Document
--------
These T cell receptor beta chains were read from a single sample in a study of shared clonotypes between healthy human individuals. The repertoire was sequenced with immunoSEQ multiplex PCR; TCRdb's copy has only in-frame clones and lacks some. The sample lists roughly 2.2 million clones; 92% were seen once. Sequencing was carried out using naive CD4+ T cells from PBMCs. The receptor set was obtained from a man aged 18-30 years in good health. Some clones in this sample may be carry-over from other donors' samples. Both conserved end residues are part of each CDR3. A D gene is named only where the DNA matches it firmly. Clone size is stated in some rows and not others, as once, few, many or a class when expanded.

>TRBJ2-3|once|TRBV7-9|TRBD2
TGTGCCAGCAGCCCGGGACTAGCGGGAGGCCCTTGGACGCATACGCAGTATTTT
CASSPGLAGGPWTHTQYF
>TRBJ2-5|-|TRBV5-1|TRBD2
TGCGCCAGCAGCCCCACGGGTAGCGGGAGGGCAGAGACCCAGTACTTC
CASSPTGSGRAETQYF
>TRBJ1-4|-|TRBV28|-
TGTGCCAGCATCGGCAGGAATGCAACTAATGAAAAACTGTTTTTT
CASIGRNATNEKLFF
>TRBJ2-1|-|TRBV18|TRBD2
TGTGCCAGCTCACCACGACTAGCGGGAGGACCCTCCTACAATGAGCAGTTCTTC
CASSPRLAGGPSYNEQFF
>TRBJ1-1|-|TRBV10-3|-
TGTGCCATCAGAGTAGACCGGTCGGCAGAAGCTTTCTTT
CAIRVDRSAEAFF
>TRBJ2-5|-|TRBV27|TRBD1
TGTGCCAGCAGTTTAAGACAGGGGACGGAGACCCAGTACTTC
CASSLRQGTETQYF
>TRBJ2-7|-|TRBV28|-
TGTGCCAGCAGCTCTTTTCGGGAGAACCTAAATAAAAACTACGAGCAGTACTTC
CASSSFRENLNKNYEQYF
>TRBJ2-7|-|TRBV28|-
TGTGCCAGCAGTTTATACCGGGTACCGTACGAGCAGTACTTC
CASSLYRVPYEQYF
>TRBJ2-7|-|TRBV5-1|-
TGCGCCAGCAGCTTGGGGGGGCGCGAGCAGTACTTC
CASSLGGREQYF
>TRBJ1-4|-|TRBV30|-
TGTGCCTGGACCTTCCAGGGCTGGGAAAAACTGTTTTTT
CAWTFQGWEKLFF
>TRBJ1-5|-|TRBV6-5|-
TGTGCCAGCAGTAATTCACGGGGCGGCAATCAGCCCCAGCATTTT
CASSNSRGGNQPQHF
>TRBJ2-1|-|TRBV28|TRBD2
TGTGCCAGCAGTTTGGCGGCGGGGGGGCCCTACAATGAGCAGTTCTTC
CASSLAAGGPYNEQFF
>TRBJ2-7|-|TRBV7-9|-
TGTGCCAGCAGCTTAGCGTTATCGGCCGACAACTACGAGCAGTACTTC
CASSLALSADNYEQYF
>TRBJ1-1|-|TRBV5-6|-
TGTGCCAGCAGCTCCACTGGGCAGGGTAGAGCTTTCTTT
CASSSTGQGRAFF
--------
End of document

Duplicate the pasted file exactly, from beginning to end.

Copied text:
These T cell receptor beta chains were read from a single sample in a study of shared clonotypes between healthy human individuals. The repertoire was sequenced with immunoSEQ multiplex PCR; TCRdb's copy has only in-frame clones and lacks some. The sample lists roughly 2.2 million clones; 92% were seen once. Sequencing was carried out using naive CD4+ T cells from PBMCs. The receptor set was obtained from a man aged 18-30 years in good health. Some clones in this sample may be carry-over from other donors' samples. Both conserved end residues are part of each CDR3. A D gene is named only where the DNA matches it firmly. Clone size is stated in some rows and not others, as once, few, many or a class when expanded.

>TRBJ2-3|once|TRBV7-9|TRBD2
TGTGCCAGCAGCCCGGGACTAGCGGGAGGCCCTTGGACGCATACGCAGTATTTT
CASSPGLAGGPWTHTQYF
>TRBJ2-5|-|TRBV5-1|TRBD2
TGCGCCAGCAGCCCCACGGGTAGCGGGAGGGCAGAGACCCAGTACTTC
CASSPTGSGRAETQYF
>TRBJ1-4|-|TRBV28|-
TGTGCCAGCATCGGCAGGAATGCAACTAATGAAAAACTGTTTTTT
CASIGRNATNEKLFF
>TRBJ2-1|-|TRBV18|TRBD2
TGTGCCAGCTCACCACGACTAGCGGGAGGACCCTCCTACAATGAGCAGTTCTTC
CASSPRLAGGPSYNEQFF
>TRBJ1-1|-|TRBV10-3|-
TGTGCCATCAGAGTAGACCGGTCGGCAGAAGCTTTCTTT
CAIRVDRSAEAFF
>TRBJ2-5|-|TRBV27|TRBD1
TGTGCCAGCAGTTTAAGACAGGGGACGGAGACCCAGTACTTC
CASSLRQGTETQYF
>TRBJ2-7|-|TRBV28|-
TGTGCCAGCAGCTCTTTTCGGGAGAACCTAAATAAAAACTACGAGCAGTACTTC
CASSSFRENLNKNYEQYF
>TRBJ2-7|-|TRBV28|-
TGTGCCAGCAGTTTATACCGGGTACCGTACGAGCAGTACTTC
CASSLYRVPYEQYF
>TRBJ2-7|-|TRBV5-1|-
TGCGCCAGCAGCTTGGGGGGGCGCGAGCAGTACTTC
CASSLGGREQYF
>TRBJ1-4|-|TRBV30|-
TGTGCCTGGACCTTCCAGGGCTGGGAAAAACTGTTTTTT
CAWTFQGWEKLFF
>TRBJ1-5|-|TRBV6-5|-
TGTGCCAGCAGTAATTCACGGGGCGGCAATCAGCCCCAGCATTTT
CASSNSRGGNQPQHF
>TRBJ2-1|-|TRBV28|TRBD2
TGTGCCAGCAGTTTGGCGGCGGGGGGGCCCTACAATGAGCAGTTCTTC
CASSLAAGGPYNEQFF
>TRBJ2-7|-|TRBV7-9|-
TGTGCCAGCAGCTTAGCGTTATCGGCCGACAACTACGAGCAGTACTTC
CASSLALSADNYEQYF
>TRBJ1-1|-|TRBV5-6|-
TGTGCCAGCAGCTCCACTGGGCAGGGTAGAGCTTTCTTT
CASSSTGQGRAFF